FIG. 3 shows an embodiment of a delivery head for use in the instant invention. Comb 29 is used to keep the tows separated from each other. After passing through comb 29, the tows pass between rollers 30 and 31, which determine the plane in which the tows are introduced into the delivery head 9. After passing between rollers 30 and 31, the tows pass through another comb 23. Comb 23 is rotatable about an axis parallel to the tines of the comb. The rotation is accomplished by turning knob 32. As comb 23 rotates, the distance between tows varies. After passing through comb 23, the tows pass through ribbonizing device 35 and over cooling rod 27. Motor 36 rotates add rollers 33. After the band of tows is cut by cutter 34, the band remaining in the head is fed between rollers 33 back to compaction roller 37. Cutter 34 may be guillotine type, anvil type, or any other device for cutting a band of composite material. The bank of tows then passes between compaction roller 37 and mandrel 10. The pressure of the compaction roller causes the band to adhere to mandrel 10, or a previously placed layer of composite material. The temperature of the band may be raised as it passes beneath the compaction roller, in order to increase its tackiness, thereby causing it to adhere better. This heat may be provided by a direct contact hot air gun, laser, ultrasonic, or other heat source such as a heated compaction roller.
Other heads may be used such as those disclosed in U.S. Pat. No. 4,867,834, U.S. Pat. No. 5,045,147 or U.S. patent application Ser. No. 07/630,083 of B. Hatch and K. Shup, filed Dec. 19, 1990. These heads have the added feature of being able to cut and add individual tows, thus varying the width of the band being placed on the mandrel 10. Since the ribbonizing device 35 can be separate from the delivery head, this invention can also use delivery heads such as the one described in U.S. Pat. No. 4,699,683; this head does not have the versatility of the heads mentioned above because of the lack of heat control and bulkiness of the head but, nevertheless, can be used in limited situations.
FIG. 6 is an illustration of an alternate embodiment of the machine. Any of several methods may be used to position the delivery head relative to the mandrel. In this embodiment, the mandrel is not rotating, and is positioned on a table 38. In this embodiment, the table is itself being used as a mandrel for a flat part. The table is mounted on ways 39 and is movable in a linear direction, here labeled X axis. Two sets of columns 40, located on either side of the machine, support a cross slide 41 which slides on ways 42. The movement of the cross slide is perpendicular to the X axis and located somewhat above table 38, and is labeled Y axis. A vertical linear slide 43 is mounted on cross slide 41.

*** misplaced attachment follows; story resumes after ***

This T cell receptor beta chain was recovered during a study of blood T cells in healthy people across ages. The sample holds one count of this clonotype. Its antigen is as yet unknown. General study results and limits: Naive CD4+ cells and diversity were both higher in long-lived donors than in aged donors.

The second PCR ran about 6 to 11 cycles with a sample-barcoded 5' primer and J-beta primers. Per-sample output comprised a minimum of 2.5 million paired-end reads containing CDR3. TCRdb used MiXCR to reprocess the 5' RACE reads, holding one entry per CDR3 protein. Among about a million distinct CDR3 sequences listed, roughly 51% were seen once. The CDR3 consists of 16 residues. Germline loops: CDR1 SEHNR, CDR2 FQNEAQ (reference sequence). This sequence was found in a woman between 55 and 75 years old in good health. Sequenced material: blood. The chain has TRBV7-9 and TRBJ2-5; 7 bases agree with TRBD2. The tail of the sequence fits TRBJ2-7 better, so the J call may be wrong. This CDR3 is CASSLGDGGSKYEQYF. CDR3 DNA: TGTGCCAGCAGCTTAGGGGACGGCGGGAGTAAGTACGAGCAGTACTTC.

Vertical linear slide 43 provides movement perpendicular to the plane of the table 38, and is labeled Z axis. The delivery head 9 is attached to the end of the rotational axis 44. This arrangement is suitable for laying flat surfaces. For mandrels which are not flat, rotational axis 44 would be replaced with a three-axis robotic wrist, which could be of similar design as the wrist described above and illustrated in FIG. 5. The creel 45 is shown here mounted on the cross slide 41 and is enclosed; in FIG. 5, the creel housing has been cut-away to show the spools of fibrous material. The creel housing is necessary for controlling the temperature of the tows. It should be noted that the placement of the creel 45 is not critical and could be located in several other positions. Spools of tows 46 are shown in the creel 45. These spools are mounted on a series of spindles (not shown). Tows 47 are shown moving from the creel 45 to the delivery head 9. As mentioned above, the spools of tows 46 are pulled from the creel 45 at a predetermined speed via a torque motor, which also takes up any slack in the line of fiber by reversing itself when needed.